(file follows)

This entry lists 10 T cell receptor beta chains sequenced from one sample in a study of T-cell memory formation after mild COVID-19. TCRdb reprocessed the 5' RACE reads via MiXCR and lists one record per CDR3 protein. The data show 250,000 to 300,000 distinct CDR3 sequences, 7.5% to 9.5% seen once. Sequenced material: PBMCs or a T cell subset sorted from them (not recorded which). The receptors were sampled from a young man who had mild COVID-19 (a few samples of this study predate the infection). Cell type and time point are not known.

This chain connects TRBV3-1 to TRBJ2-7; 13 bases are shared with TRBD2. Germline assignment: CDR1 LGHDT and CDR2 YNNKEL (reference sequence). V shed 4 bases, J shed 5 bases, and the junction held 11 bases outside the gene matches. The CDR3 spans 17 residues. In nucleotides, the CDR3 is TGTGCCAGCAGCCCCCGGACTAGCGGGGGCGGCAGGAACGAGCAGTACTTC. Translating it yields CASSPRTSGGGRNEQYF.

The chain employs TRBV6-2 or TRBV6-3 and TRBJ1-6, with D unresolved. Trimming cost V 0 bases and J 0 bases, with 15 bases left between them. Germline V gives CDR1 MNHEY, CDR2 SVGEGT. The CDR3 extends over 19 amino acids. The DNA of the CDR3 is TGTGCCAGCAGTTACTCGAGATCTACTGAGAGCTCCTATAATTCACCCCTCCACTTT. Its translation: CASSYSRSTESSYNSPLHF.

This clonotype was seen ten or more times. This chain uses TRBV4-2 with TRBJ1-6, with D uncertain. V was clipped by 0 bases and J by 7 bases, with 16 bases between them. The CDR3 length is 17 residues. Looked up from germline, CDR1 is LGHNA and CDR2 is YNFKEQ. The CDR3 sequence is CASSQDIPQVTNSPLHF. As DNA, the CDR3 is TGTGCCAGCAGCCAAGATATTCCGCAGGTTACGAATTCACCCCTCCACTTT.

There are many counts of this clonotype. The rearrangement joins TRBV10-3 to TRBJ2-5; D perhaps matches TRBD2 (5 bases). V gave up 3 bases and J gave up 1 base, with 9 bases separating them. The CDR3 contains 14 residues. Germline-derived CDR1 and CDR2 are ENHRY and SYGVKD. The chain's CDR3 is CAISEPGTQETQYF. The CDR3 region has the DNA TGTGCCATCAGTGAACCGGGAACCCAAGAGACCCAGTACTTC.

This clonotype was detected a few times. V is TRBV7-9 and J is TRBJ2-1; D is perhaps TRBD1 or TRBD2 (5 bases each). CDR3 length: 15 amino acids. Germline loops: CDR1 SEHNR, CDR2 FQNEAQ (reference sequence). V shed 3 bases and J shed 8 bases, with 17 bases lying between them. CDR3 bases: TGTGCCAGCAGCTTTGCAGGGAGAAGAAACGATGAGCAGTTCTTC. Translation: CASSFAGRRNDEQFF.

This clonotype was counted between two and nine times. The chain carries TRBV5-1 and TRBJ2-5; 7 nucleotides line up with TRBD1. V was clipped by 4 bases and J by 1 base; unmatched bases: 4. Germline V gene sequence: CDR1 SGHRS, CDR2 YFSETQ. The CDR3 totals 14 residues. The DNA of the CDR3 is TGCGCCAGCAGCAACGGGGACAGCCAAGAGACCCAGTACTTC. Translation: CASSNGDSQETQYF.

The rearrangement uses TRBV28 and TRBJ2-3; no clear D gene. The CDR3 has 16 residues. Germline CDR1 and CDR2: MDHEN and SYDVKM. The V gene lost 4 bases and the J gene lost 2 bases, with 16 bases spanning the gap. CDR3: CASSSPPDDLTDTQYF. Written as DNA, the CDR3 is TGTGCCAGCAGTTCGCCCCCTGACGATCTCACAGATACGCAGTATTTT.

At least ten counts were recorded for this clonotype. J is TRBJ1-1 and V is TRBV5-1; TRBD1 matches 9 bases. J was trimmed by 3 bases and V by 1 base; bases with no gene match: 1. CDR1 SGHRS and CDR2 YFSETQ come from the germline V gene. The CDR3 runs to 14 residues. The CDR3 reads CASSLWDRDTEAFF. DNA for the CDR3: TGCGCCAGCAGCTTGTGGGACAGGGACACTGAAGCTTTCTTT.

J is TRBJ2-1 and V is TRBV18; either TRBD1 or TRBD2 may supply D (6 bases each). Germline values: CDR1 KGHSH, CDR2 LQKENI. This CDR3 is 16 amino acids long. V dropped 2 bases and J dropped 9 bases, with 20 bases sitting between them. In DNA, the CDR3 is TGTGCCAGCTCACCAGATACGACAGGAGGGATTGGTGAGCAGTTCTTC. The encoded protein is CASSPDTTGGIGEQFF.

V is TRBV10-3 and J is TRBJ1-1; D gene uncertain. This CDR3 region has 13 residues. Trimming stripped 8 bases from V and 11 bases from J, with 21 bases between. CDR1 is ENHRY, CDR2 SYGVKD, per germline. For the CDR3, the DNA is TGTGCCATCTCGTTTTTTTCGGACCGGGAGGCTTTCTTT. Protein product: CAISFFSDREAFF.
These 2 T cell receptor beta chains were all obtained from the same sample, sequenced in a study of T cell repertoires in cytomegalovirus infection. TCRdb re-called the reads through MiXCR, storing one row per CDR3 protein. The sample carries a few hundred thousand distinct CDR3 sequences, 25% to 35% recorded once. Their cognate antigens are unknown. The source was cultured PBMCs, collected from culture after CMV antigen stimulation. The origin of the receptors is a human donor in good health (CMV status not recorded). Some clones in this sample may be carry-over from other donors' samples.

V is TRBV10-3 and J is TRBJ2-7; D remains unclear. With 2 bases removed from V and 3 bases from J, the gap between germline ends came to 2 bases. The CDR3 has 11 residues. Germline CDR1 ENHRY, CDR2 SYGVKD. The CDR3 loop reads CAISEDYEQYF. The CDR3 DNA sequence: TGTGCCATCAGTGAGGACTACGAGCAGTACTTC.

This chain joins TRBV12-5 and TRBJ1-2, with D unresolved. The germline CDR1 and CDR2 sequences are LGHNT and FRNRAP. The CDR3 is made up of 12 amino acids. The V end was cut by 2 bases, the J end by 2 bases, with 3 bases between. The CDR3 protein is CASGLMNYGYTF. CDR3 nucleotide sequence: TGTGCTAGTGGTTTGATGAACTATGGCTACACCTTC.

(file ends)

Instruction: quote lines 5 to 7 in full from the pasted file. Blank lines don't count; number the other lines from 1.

There are many counts of this clonotype. The rearrangement joins TRBV10-3 to TRBJ2-5; D perhaps matches TRBD2 (5 bases). V gave up 3 bases and J gave up 1 base, with 9 bases separating them. The CDR3 contains 14 residues. Germline-derived CDR1 and CDR2 are ENHRY and SYGVKD. The chain's CDR3 is CAISEPGTQETQYF. The CDR3 region has the DNA TGTGCCATCAGTGAACCGGGAACCCAAGAGACCCAGTACTTC.

This clonotype was detected a few times. V is TRBV7-9 and J is TRBJ2-1; D is perhaps TRBD1 or TRBD2 (5 bases each). CDR3 length: 15 amino acids. Germline loops: CDR1 SEHNR, CDR2 FQNEAQ (reference sequence). V shed 3 bases and J shed 8 bases, with 17 bases lying between them. CDR3 bases: TGTGCCAGCAGCTTTGCAGGGAGAAGAAACGATGAGCAGTTCTTC. Translation: CASSFAGRRNDEQFF.

This clonotype was counted between two and nine times. The chain carries TRBV5-1 and TRBJ2-5; 7 nucleotides line up with TRBD1. V was clipped by 4 bases and J by 1 base; unmatched bases: 4. Germline V gene sequence: CDR1 SGHRS, CDR2 YFSETQ. The CDR3 totals 14 residues. The DNA of the CDR3 is TGCGCCAGCAGCAACGGGGACAGCCAAGAGACCCAGTACTTC. Translation: CASSNGDSQETQYF.